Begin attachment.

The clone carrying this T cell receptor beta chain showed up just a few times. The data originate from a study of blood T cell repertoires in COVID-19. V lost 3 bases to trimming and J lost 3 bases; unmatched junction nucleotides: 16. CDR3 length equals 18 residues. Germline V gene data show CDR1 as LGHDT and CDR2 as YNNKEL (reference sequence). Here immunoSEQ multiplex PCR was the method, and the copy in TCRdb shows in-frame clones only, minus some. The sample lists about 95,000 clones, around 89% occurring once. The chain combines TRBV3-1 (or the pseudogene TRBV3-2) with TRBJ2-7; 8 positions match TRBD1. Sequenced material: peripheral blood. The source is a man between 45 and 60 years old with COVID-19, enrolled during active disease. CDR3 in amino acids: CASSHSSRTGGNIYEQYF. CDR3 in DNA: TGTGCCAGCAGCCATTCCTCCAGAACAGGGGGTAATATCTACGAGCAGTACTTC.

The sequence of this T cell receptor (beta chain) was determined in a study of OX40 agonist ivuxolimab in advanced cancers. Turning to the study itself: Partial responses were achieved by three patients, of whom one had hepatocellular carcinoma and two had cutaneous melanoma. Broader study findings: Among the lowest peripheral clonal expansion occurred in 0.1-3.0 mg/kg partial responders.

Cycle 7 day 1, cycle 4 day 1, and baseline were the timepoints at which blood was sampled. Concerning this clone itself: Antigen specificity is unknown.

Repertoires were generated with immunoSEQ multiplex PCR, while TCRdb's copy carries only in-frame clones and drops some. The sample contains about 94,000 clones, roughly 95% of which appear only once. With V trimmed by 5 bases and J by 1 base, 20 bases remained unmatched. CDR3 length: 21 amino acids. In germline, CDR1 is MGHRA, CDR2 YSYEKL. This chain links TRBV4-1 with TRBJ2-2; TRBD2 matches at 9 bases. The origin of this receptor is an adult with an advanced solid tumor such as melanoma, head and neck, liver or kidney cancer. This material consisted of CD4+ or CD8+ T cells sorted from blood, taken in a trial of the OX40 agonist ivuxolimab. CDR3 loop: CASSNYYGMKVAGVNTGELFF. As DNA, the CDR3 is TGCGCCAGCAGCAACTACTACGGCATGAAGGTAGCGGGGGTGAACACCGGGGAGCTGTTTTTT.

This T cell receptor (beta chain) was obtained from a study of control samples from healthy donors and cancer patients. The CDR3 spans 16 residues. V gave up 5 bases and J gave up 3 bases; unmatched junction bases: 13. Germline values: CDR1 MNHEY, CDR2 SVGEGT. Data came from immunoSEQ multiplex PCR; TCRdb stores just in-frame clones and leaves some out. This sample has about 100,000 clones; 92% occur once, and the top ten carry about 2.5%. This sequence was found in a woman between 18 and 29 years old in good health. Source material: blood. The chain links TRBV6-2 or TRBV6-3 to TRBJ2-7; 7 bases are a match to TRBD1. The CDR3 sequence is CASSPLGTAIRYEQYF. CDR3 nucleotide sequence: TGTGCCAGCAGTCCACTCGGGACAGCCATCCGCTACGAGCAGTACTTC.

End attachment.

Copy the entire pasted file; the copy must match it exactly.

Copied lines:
The clone carrying this T cell receptor beta chain showed up just a few times. The data originate from a study of blood T cell repertoires in COVID-19. V lost 3 bases to trimming and J lost 3 bases; unmatched junction nucleotides: 16. CDR3 length equals 18 residues. Germline V gene data show CDR1 as LGHDT and CDR2 as YNNKEL (reference sequence). Here immunoSEQ multiplex PCR was the method, and the copy in TCRdb shows in-frame clones only, minus some. The sample lists about 95,000 clones, around 89% occurring once. The chain combines TRBV3-1 (or the pseudogene TRBV3-2) with TRBJ2-7; 8 positions match TRBD1. Sequenced material: peripheral blood. The source is a man between 45 and 60 years old with COVID-19, enrolled during active disease. CDR3 in amino acids: CASSHSSRTGGNIYEQYF. CDR3 in DNA: TGTGCCAGCAGCCATTCCTCCAGAACAGGGGGTAATATCTACGAGCAGTACTTC.

The sequence of this T cell receptor (beta chain) was determined in a study of OX40 agonist ivuxolimab in advanced cancers. Turning to the study itself: Partial responses were achieved by three patients, of whom one had hepatocellular carcinoma and two had cutaneous melanoma. Broader study findings: Among the lowest peripheral clonal expansion occurred in 0.1-3.0 mg/kg partial responders.

Cycle 7 day 1, cycle 4 day 1, and baseline were the timepoints at which blood was sampled. Concerning this clone itself: Antigen specificity is unknown.

Repertoires were generated with immunoSEQ multiplex PCR, while TCRdb's copy carries only in-frame clones and drops some. The sample contains about 94,000 clones, roughly 95% of which appear only once. With V trimmed by 5 bases and J by 1 base, 20 bases remained unmatched. CDR3 length: 21 amino acids. In germline, CDR1 is MGHRA, CDR2 YSYEKL. This chain links TRBV4-1 with TRBJ2-2; TRBD2 matches at 9 bases. The origin of this receptor is an adult with an advanced solid tumor such as melanoma, head and neck, liver or kidney cancer. This material consisted of CD4+ or CD8+ T cells sorted from blood, taken in a trial of the OX40 agonist ivuxolimab. CDR3 loop: CASSNYYGMKVAGVNTGELFF. As DNA, the CDR3 is TGCGCCAGCAGCAACTACTACGGCATGAAGGTAGCGGGGGTGAACACCGGGGAGCTGTTTTTT.

This T cell receptor (beta chain) was obtained from a study of control samples from healthy donors and cancer patients. The CDR3 spans 16 residues. V gave up 5 bases and J gave up 3 bases; unmatched junction bases: 13. Germline values: CDR1 MNHEY, CDR2 SVGEGT. Data came from immunoSEQ multiplex PCR; TCRdb stores just in-frame clones and leaves some out. This sample has about 100,000 clones; 92% occur once, and the top ten carry about 2.5%. This sequence was found in a woman between 18 and 29 years old in good health. Source material: blood. The chain links TRBV6-2 or TRBV6-3 to TRBJ2-7; 7 bases are a match to TRBD1. The CDR3 sequence is CASSPLGTAIRYEQYF. CDR3 nucleotide sequence: TGTGCCAGCAGTCCACTCGGGACAGCCATCCGCTACGAGCAGTACTTC.